Hot, foreign tears threatened to spill down Jeannie Butler’s blanched cheeks as she scanned the page, trying to see beyond the bolded date of October 1, beyond the panic-inducing mention of foreclosure that popped up every few sentences. The tears threatened to spill, but she wouldn’t let them. Not this time. She’d had this feeling before. Two years earlier. The day she got the call. What was it that he said to her? I’m in trouble, honey? She cried the day she got that call—furious, crazed tears. Tears of dreams shattered, of love lost. She cried until there was nothing left. No tears, no anger, no love…and she hadn’t cried since. Jeannie squashed the final notice into a tight wad and hurled it across the room. It hit the wall then rebounded back at her, rolling to a quick stop in front of her bare feet.
When she looked back, she had to admit the signs were there even before she walked down the aisle. Jason liked to spend money on himself, and on her, and it made her giddy with ecstatic disbelief when he did. She’d grown up not knowing if her mom would have enough money to put food on the table since her father drank most of it away, so when Jason took her out to eat on a daily basis, bought her the clothes she’d never been able to afford on a teenage waitress’s pay, it didn’t enter her naïve mind at the time that gambling might be involved. By the end of their third year of marriage, six months after she took a second out on their dream home to finance the downpayment on the café, it was evident by the collection notices arriving on a regular basis that he was draining their savings account, not for paying bills as he claimed, but for some shady reason. Then the call came, and the next thing Jeannie knew, her husband was serving a seven year prison sentence for embezzlement and she was stuck paying off all his debts. He’d stolen almost everything from her, and now the bank was taking the last two things she held dear to her heart: her home and her beloved café.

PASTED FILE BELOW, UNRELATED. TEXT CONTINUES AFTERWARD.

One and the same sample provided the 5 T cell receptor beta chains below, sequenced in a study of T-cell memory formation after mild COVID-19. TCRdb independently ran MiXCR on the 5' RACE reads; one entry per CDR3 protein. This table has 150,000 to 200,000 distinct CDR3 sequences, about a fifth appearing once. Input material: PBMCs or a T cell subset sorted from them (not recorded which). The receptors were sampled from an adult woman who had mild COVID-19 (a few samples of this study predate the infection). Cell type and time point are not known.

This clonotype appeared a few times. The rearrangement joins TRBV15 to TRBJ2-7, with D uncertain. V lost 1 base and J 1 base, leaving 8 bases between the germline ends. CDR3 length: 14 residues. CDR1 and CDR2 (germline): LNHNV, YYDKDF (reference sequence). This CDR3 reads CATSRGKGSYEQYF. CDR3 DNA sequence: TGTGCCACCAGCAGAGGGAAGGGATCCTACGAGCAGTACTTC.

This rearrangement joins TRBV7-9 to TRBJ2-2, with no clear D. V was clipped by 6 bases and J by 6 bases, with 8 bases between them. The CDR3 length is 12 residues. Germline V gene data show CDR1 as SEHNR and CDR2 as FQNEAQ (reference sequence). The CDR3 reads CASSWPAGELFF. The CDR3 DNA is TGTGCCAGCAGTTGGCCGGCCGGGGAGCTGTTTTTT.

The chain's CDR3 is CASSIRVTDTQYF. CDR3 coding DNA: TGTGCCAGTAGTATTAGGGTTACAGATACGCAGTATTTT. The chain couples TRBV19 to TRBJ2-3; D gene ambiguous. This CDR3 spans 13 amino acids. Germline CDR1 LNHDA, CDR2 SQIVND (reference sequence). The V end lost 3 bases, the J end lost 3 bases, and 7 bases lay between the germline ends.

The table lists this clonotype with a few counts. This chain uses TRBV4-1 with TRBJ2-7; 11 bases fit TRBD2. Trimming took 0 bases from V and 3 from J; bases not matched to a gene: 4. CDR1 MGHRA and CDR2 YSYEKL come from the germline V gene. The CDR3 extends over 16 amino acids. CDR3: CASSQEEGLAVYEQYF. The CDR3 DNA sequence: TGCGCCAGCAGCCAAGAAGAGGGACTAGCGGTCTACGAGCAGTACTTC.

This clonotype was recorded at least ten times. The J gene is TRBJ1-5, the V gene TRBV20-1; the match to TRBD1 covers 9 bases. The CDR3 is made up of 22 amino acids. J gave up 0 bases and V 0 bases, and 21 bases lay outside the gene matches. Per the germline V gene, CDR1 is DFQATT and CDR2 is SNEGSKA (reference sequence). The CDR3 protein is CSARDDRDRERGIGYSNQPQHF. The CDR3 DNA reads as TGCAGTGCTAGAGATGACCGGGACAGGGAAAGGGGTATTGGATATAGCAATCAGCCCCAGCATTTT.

Jeannie sighed and reached down, snatching the ball at her feet. She unrolled it as best she could and stretched it out, running the wrinkled sheet across her thigh in a lame attempt to iron it out. She folded the single sheet and stuffed it back into its envelope, then tucked the envelope and its contents into the front of the file cabinet beside the fridge, along with all the other letters. But this one was different. There would be no more letters after this. No more warnings. This was it.
She glanced at the pile of bills on the table, then to the picture of her, her three sisters and her mom at the grand opening which she’d attached with a rooster magnet to the side of the fridge. The original was on the wall at work, of course, in a fancy pewter frame she’d paid too much for. This was just a copy she made on her scanner, but it didn’t matter. Reading the caption still brought a bittersweet smile to her lips. Jeannie Butler, new owner of The Tip Top Café. She felt so proud at the ribbon-cutting ceremony. Finally, she had something of her own. Something she could be proud of. A tear escaped. She brushed it away with a flick of her finger. One month. How could she tell them? What she needed was a miracle, because it was going to take a miracle to save the café, let alone her house.